They’re on Targets!

Charles Cowling

By Andrew Hickson, independent funeral director in St Neots, Cambridgeshire, first published on his blog on 22nd June.


I sat with a client earlier this week, arranging his wife’s funeral. We built up a rapport during our short time together, and as part of making the arrangements I gave the gentleman an estimate of the funeral expenses, as always. He was pleasantly surprised, I’m pleased to say.

I asked him if he minded telling me why he had chosen Kingfisher Independent Funeral Services as his Funeral Directors. He liked the fact that we were completely independent. He liked the fact that we weren’t part of a chain. He liked that fact that we didn’t trade under the name of an old business in the town.

But most of all, and this surprised even me, he liked the fact that we weren’t on targets. He couldn’t understand how a Funeral Director could be “on targets” – so I told him. You remember when we talked about a coffin? I suggested the cheapest in the range because it’s for cremation? You remember when we mentioned Service Sheets? You said you weren’t keen, so I left it at that?

A couple of years ago, I applied for a job as a manager with one of my local competitors. The job description had the word “target” in it, and I knew straight away that the job was not for me. I didn’t even go to the interview.

This is what distinguishes the small Independent Funeral Directors from the Corporate ones, and word is evidently getting out. Of course, the Corporates like to call it ‘Added Value’ to their clients, but in reality, it is ‘Added Income’ to their Directors.

They incentivise their managers with targets, so of course these managers have to ensure their staff are pushing services which may be unnecessary or extravagant.

It saddens me that clients have experiences where they feel they are forced to spend more than they need to, and that a funeral is seen simply as a commercial transaction rather than the emotional journey of which it should be part. Yes, I’m in business, so of course there is a commercial element to what I do, but I certainly don’t believe in upselling at any time, and I was very proud to receive a testimonial recently which stated “There was absolutely no pressure to go for expensive options. In fact [Andrew] recommended some of the least expensive!”

A couple of days ago, a comment was left on the blog, agreeing that services shouldn’t be ‘pushed’ but that they should be offered so that clients are aware of them. I agree whole-heartedly with this: it’s the same as letting every client know, for example, that there are alternatives to religious ceremonies or standard coffins available.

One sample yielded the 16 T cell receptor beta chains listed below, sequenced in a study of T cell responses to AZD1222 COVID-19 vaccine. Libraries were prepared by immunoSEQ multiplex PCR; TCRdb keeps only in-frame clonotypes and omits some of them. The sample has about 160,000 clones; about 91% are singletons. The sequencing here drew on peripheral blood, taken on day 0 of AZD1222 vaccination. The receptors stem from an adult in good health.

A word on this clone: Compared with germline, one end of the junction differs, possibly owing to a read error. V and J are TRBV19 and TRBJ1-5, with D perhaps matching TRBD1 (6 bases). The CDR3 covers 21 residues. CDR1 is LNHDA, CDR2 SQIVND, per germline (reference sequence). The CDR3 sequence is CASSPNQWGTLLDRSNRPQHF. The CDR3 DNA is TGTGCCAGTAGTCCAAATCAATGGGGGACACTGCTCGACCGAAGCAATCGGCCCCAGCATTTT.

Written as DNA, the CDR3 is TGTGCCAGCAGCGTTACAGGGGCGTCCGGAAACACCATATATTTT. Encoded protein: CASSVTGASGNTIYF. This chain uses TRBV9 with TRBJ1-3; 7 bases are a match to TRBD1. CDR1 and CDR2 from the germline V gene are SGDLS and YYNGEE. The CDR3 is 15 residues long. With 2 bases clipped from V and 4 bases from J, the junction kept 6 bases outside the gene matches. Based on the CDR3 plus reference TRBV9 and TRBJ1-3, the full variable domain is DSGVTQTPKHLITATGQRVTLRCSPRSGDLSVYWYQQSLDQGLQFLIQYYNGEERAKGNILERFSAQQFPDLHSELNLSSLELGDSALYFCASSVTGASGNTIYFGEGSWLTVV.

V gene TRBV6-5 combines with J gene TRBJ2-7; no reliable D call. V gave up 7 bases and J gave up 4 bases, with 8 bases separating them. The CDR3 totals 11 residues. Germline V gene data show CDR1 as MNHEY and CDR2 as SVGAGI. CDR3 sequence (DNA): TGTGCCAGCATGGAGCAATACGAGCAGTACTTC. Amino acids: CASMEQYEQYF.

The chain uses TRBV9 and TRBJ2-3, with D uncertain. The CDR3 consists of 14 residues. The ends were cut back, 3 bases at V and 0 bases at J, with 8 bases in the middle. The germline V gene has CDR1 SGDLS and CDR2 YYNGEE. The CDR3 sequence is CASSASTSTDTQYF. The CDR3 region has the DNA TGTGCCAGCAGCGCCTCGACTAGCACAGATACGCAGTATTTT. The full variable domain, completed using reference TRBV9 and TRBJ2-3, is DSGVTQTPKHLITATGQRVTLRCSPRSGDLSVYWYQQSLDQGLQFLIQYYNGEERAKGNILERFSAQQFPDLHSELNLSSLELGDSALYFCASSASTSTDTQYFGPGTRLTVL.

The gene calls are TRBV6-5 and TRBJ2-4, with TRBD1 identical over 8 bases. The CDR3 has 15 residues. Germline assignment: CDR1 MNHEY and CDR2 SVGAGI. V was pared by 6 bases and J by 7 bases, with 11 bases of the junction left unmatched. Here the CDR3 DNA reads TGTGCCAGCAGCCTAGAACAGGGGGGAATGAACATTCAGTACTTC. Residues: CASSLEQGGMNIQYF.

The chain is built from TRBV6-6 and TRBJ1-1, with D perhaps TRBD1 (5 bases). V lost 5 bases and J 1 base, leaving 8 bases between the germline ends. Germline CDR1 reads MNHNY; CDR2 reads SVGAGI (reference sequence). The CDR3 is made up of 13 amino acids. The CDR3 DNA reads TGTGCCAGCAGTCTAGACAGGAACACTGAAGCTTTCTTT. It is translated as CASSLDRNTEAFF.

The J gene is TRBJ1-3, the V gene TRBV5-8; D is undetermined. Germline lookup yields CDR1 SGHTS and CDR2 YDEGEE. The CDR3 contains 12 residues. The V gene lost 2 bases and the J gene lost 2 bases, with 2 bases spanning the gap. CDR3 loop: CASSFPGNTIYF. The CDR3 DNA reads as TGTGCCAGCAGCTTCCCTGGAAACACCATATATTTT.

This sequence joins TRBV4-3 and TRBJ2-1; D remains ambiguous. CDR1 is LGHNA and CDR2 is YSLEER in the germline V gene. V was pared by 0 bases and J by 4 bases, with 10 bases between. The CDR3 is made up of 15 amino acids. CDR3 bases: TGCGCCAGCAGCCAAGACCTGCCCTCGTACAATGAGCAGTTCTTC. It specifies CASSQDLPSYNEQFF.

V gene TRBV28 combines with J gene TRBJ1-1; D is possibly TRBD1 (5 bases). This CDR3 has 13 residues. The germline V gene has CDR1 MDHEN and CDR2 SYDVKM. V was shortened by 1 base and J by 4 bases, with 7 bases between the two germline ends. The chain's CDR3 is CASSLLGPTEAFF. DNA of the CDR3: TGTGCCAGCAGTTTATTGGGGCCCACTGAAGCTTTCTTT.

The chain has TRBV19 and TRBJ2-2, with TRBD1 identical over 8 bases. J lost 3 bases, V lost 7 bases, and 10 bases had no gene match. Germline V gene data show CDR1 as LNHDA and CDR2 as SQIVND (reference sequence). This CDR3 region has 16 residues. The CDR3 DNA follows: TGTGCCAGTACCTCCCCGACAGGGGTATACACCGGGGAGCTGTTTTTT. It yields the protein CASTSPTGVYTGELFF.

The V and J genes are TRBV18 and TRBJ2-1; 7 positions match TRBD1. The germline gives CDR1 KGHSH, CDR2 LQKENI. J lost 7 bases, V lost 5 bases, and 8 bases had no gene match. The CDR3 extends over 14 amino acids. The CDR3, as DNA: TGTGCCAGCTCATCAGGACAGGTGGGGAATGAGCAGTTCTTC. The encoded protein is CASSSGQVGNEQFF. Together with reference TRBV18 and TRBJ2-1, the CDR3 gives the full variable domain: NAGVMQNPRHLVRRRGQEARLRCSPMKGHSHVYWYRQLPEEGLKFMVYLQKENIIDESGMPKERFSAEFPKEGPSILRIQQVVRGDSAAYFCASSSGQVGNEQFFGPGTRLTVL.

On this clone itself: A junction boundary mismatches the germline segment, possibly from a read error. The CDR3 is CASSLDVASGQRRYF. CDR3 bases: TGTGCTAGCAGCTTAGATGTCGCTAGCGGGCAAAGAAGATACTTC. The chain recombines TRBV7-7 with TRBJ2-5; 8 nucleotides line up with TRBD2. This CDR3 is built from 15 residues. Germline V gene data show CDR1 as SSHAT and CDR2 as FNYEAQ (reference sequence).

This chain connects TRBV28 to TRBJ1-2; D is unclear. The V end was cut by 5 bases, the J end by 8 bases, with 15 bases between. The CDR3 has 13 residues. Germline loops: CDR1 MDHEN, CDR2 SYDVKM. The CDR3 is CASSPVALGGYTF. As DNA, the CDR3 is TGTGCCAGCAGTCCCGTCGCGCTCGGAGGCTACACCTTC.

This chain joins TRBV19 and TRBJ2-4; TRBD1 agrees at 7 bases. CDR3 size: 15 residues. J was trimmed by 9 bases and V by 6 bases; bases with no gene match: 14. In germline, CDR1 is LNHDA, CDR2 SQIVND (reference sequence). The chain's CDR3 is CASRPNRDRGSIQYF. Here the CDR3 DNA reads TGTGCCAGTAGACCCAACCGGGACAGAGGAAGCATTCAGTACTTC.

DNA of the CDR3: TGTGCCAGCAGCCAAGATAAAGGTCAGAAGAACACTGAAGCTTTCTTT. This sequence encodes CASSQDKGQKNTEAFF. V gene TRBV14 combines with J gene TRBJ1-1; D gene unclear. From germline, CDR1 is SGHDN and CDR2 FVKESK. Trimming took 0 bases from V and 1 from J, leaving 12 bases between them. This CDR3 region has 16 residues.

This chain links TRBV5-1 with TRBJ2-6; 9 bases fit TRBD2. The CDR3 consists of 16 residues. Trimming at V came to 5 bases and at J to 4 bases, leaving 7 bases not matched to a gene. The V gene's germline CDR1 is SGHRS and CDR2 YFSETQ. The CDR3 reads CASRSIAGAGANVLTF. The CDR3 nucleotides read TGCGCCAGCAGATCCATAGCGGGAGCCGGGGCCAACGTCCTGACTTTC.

The difference between offering and pushing is clear. Put me on targets and I’ll probably cross the line between them. That’s why I’m so happy being independent.


7 thoughts on “They’re on Targets!

  1. Charles Cowling

    When I arranged my father’s funeral 20+ years ago with a then independent firm (sadly taken over by Great Southern a year later), I asked up front about price. The reply was that the cheapest funeral was (IIRC) £480+, and that I should know that whatever options I chose the quality of service would be the same regardless. With a few years the firm was on World in Action when an arranger failed to disclose the lower price options to a reporter – allegedly arrangers who sold too many lower cost funerals had been threatened with disciplinary action.

    Charles Cowling
  2. Charles Cowling
    Rupert Callender

    We have targets. To still be in business at the end of the year.

    Charles Cowling
  3. Charles Cowling

    I’d be interested to know what targets are out there – on the princple that there might be a variety and, who knows, even some helpful ones (OK I know that’s not very likely) but are they all about income and numbers?

    Charles Cowling
  4. Charles Cowling
    gloria mundi

    Excuse my naivity, but where do the targets alleged by Simon come from, in the case of a small independent? Many of the ones I work with consist of a one person operation, plus hard-working partner (in the non-business sense) or son/daughter. Does Mr Jones of Jones and Son agree a target for the month with himself? Surely that’s a long way away from corporate targets set by large organisations?

    Charles Cowling
  5. Charles Cowling

    Wow, Simon, I’m surprised. Perhaps the situation is worse than I had imagined. In 15 years of working for Independents both large and small I’ve not come across the target issue before, and I think I’m right in saying that the bosses of all of those businesses would steer well clear of such a term. Thanks for enlightening me.

    Charles Cowling
  6. Charles Cowling

    Be fair to Andrew, Simon, he’s not saying independents don’t have targets (sure they do, lots and lots of them) but that they have a choice about how they treat people who’ve just experienced the worst thing that can happen to them, so they can sleep at night if that’s what they prefer.

    Charles Cowling
  7. Charles Cowling
    Simon Irons

    What a load of old tosh…. I have worked for various funeral directors both independent and corporate and all have had targets of some description or another.

    Charles Cowling

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